Name: John Robert Burns
Rank/Branch: O3/US Air Force
Unit: 602nd Fighter Squadron
Date of Birth: 08 December 1932
Home City of Record: Memphis TN
Date of Loss: 04 August 1966
Country of Loss: Laos
Loss Coordinates: 201858N 1042358E (VH443483)
Status (in 1973): Killed/Body Not Recovered
Category: 2
Aircraft/Vehicle/Ground: A1E
Refno: 0414
Other Personnel in Incident: (none missing)


Burns is standing on the far right.  The photo was taken at Hurlburt field in Ft Walton FL during his A1 Skyraider training.
Source: Compiled by Homecoming II Project 01 September 1990 from one or more
of the following: raw data from U.S. Government agency sources,
correspondence with POW/MIA families, published sources, interviews. Updated
by the P.O.W. NETWORK 2003 with information from family. See below.
SYNOPSIS:The Douglas A1 Skyraider ("Spad") is a highly maneuverable,
propeller driven aircraft designed as a multipurpose attack bomber or
utility aircraft. The A1 was first used by the Air Force in its Tactical Air
Command to equip the first Air Commando Group engaged in counterinsurgency
operations in South Vietnam, and later used in a variety of roles, including
rescue missions.
Capt. John R. Burns was the pilot of an A1E aircraft on an operational
mission with another plane about 20 miles southeast of the city of Sam Neua,
Laos on August 4, 1966. Burns radioed his wingman for directions and after
receiving them the wingman's aircraft flew into a rain cloud. After emerging
from the clouds, the wingman observed Burns' aircraft to crash. No parachute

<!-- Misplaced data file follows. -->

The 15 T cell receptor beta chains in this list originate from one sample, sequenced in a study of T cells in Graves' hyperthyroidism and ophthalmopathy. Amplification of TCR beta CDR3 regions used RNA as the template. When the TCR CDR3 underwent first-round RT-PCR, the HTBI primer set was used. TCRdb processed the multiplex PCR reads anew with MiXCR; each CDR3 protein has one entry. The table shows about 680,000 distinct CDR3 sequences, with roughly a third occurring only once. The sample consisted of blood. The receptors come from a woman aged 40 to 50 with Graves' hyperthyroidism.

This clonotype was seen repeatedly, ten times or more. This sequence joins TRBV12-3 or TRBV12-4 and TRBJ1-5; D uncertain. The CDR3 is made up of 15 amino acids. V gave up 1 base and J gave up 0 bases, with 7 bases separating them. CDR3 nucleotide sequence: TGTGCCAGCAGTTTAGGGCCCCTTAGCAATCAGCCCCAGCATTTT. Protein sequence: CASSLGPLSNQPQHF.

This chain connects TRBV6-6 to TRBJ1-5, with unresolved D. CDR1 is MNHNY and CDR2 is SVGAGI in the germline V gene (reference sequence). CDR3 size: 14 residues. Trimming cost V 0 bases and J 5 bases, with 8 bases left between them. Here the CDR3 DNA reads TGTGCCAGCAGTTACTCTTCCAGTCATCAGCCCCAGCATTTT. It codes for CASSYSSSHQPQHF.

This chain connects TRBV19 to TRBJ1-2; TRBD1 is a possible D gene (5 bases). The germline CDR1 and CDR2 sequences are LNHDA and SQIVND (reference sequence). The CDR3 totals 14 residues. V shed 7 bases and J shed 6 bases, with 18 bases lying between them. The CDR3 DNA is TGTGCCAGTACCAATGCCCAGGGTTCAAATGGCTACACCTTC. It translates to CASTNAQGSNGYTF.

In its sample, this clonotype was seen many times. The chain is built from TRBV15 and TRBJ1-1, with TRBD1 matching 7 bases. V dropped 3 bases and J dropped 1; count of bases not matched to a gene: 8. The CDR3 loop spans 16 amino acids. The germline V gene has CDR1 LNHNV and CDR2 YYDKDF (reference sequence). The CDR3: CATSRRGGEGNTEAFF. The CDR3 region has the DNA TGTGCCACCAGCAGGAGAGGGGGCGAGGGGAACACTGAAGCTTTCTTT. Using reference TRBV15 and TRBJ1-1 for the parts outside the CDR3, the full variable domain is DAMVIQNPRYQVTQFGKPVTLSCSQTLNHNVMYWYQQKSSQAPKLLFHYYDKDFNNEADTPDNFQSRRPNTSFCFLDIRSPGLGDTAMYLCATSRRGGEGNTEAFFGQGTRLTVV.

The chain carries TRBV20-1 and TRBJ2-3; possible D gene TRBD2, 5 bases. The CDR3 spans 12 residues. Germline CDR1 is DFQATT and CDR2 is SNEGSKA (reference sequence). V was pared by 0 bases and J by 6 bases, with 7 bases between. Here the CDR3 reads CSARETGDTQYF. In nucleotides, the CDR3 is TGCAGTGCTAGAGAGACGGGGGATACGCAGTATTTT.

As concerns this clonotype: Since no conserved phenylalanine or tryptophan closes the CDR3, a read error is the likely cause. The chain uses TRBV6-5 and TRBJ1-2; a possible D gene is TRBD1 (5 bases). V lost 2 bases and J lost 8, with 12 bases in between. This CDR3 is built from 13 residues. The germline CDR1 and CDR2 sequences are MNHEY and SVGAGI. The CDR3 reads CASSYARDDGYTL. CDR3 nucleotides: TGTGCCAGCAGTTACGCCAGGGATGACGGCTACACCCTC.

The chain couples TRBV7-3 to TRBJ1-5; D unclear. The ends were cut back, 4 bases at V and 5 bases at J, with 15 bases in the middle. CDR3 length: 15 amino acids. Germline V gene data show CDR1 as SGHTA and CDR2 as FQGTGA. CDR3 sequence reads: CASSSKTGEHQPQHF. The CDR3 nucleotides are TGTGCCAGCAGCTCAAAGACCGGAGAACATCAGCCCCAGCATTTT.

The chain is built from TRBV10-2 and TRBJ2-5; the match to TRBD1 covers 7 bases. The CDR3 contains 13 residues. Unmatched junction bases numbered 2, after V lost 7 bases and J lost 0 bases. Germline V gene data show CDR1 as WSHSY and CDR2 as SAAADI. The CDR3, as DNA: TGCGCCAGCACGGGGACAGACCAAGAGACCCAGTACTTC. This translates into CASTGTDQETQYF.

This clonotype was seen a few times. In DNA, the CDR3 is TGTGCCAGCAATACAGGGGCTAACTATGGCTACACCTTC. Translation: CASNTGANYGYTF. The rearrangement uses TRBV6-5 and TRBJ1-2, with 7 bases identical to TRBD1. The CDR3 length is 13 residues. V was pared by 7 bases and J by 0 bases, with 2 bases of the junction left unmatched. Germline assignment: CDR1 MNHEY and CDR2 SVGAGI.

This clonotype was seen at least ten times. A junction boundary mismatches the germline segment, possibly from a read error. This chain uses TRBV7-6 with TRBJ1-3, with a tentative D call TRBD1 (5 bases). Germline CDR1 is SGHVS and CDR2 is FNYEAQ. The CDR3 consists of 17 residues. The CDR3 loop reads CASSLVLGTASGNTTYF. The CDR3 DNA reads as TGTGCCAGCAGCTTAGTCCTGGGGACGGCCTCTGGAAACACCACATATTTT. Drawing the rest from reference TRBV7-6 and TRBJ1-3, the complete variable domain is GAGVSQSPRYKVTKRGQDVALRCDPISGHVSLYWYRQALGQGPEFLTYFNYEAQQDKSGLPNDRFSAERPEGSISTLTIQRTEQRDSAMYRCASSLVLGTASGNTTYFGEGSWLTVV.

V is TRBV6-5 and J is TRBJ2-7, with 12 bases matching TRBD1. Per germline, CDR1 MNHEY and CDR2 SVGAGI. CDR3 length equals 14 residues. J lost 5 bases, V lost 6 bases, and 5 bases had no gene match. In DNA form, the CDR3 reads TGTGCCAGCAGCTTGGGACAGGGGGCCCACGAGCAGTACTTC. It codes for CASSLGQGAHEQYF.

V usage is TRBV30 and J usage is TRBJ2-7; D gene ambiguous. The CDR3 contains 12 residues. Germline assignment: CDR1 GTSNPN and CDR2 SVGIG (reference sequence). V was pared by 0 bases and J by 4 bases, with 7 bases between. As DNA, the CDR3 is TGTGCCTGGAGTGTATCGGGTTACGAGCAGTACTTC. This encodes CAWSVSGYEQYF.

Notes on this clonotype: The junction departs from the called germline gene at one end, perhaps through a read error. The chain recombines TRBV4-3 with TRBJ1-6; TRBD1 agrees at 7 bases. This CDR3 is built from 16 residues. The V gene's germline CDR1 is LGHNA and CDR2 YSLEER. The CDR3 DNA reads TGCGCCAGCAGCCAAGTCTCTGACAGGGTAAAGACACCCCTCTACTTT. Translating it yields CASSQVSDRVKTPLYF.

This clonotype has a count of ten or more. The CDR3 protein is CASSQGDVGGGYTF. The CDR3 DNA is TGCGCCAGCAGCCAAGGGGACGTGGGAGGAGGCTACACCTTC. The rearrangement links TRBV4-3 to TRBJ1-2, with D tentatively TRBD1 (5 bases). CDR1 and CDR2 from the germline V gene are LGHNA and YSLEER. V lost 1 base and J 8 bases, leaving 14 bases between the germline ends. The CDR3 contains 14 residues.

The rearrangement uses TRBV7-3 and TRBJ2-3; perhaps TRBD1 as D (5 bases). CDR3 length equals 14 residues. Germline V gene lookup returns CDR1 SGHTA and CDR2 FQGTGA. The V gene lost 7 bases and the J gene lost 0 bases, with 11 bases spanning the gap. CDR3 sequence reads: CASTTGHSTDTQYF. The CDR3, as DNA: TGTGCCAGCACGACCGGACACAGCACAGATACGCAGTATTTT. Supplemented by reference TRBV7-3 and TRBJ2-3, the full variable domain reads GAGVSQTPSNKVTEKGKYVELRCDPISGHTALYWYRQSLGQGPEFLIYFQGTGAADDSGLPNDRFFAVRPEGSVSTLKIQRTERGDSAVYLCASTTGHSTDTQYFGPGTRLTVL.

was seen and no emergency radio beeper was heard. Burns was declared Missing
in Action, based on the possibility that he had ejected unseen.
Burns was flying the E model of the Skyraider, which usually carries two
crewmen. There is no mention of a second crewman on this flight in Air Force
data, and there is no other American missing on that day. It is assumed that
Burns was flying alone.
The nature of Burns' mission is not stated in Air Force summaries. Because
of the rather remote area of loss, it is not believed that the A1E was on a
rescue mission, but probably a bombing mission.
According to the Air Force account, information that Burns died at the time
of the incident was received in the Department of the Air Force which led to
Burns' status being changed to killed in action on October 11, 1966. The
nature of the information is not addressed in the account.
John R. Burns is still listed among the missing because no body has been
found. Since the war ended in Vietnam, refugees have flooded the world,
bringing with them stories of American soldiers still held prisoner in their
homeland. Many authorities now believe that hundreds were left behind as
living hostages.
John R. Burns apparently did not survive the crash of his aircraft. His
family has undoubtedly accepted his death, and no longer expect him to come
home. But hundreds of families wait expectantly and in the special agony
only uncertainty can bring. Hundreds of men wait in caves, cages and
prisons. How much longer will we allow the abandonment of our best men? It's
time we brought them home.
April 10, 2003
Please add my mother's name and email address for anyone who desires to know
more about CAPT John R. Burns.  My mother's maiden name was Margaret Ann
Burns now Margaret Ann Burns Hooser) and her email is